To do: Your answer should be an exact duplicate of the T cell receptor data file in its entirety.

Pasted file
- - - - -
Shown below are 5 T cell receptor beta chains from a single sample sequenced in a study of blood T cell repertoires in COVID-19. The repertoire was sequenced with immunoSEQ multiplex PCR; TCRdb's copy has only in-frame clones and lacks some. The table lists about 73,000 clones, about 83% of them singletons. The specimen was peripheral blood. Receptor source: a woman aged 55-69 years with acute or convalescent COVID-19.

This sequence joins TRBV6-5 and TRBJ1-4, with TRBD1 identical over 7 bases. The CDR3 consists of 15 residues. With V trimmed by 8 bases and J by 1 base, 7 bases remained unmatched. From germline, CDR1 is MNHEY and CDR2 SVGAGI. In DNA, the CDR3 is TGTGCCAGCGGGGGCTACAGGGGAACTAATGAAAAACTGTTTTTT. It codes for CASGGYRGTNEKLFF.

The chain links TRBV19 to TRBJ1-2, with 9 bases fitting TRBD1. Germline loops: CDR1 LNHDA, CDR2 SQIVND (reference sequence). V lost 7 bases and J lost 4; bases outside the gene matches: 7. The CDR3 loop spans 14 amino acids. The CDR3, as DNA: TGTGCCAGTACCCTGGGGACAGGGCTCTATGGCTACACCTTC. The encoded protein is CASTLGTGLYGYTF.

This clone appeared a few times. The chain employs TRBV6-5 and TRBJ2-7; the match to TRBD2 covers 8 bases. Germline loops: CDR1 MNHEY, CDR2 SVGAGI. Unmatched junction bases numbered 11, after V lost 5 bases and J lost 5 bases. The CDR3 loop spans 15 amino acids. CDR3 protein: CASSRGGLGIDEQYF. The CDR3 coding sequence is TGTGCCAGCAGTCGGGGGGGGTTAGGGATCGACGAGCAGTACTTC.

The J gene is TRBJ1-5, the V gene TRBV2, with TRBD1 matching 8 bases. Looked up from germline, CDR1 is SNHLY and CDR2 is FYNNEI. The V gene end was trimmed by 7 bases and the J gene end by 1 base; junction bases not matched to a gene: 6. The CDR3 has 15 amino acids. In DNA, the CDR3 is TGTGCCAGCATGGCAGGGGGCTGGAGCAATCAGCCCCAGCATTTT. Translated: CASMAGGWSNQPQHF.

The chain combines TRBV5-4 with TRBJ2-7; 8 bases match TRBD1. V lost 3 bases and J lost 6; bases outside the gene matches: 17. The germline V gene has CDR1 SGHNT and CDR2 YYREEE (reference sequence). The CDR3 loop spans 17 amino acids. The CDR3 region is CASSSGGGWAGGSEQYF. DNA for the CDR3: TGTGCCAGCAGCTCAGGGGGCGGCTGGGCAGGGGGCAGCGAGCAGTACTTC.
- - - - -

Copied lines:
Shown below are 5 T cell receptor beta chains from a single sample sequenced in a study of blood T cell repertoires in COVID-19. The repertoire was sequenced with immunoSEQ multiplex PCR; TCRdb's copy has only in-frame clones and lacks some. The table lists about 73,000 clones, about 83% of them singletons. The specimen was peripheral blood. Receptor source: a woman aged 55-69 years with acute or convalescent COVID-19.

This sequence joins TRBV6-5 and TRBJ1-4, with TRBD1 identical over 7 bases. The CDR3 consists of 15 residues. With V trimmed by 8 bases and J by 1 base, 7 bases remained unmatched. From germline, CDR1 is MNHEY and CDR2 SVGAGI. In DNA, the CDR3 is TGTGCCAGCGGGGGCTACAGGGGAACTAATGAAAAACTGTTTTTT. It codes for CASGGYRGTNEKLFF.

The chain links TRBV19 to TRBJ1-2, with 9 bases fitting TRBD1. Germline loops: CDR1 LNHDA, CDR2 SQIVND (reference sequence). V lost 7 bases and J lost 4; bases outside the gene matches: 7. The CDR3 loop spans 14 amino acids. The CDR3, as DNA: TGTGCCAGTACCCTGGGGACAGGGCTCTATGGCTACACCTTC. The encoded protein is CASTLGTGLYGYTF.

This clone appeared a few times. The chain employs TRBV6-5 and TRBJ2-7; the match to TRBD2 covers 8 bases. Germline loops: CDR1 MNHEY, CDR2 SVGAGI. Unmatched junction bases numbered 11, after V lost 5 bases and J lost 5 bases. The CDR3 loop spans 15 amino acids. CDR3 protein: CASSRGGLGIDEQYF. The CDR3 coding sequence is TGTGCCAGCAGTCGGGGGGGGTTAGGGATCGACGAGCAGTACTTC.

The J gene is TRBJ1-5, the V gene TRBV2, with TRBD1 matching 8 bases. Looked up from germline, CDR1 is SNHLY and CDR2 is FYNNEI. The V gene end was trimmed by 7 bases and the J gene end by 1 base; junction bases not matched to a gene: 6. The CDR3 has 15 amino acids. In DNA, the CDR3 is TGTGCCAGCATGGCAGGGGGCTGGAGCAATCAGCCCCAGCATTTT. Translated: CASMAGGWSNQPQHF.

The chain combines TRBV5-4 with TRBJ2-7; 8 bases match TRBD1. V lost 3 bases and J lost 6; bases outside the gene matches: 17. The germline V gene has CDR1 SGHNT and CDR2 YYREEE (reference sequence). The CDR3 loop spans 17 amino acids. The CDR3 region is CASSSGGGWAGGSEQYF. DNA for the CDR3: TGTGCCAGCAGCTCAGGGGGCGGCTGGGCAGGGGGCAGCGAGCAGTACTTC.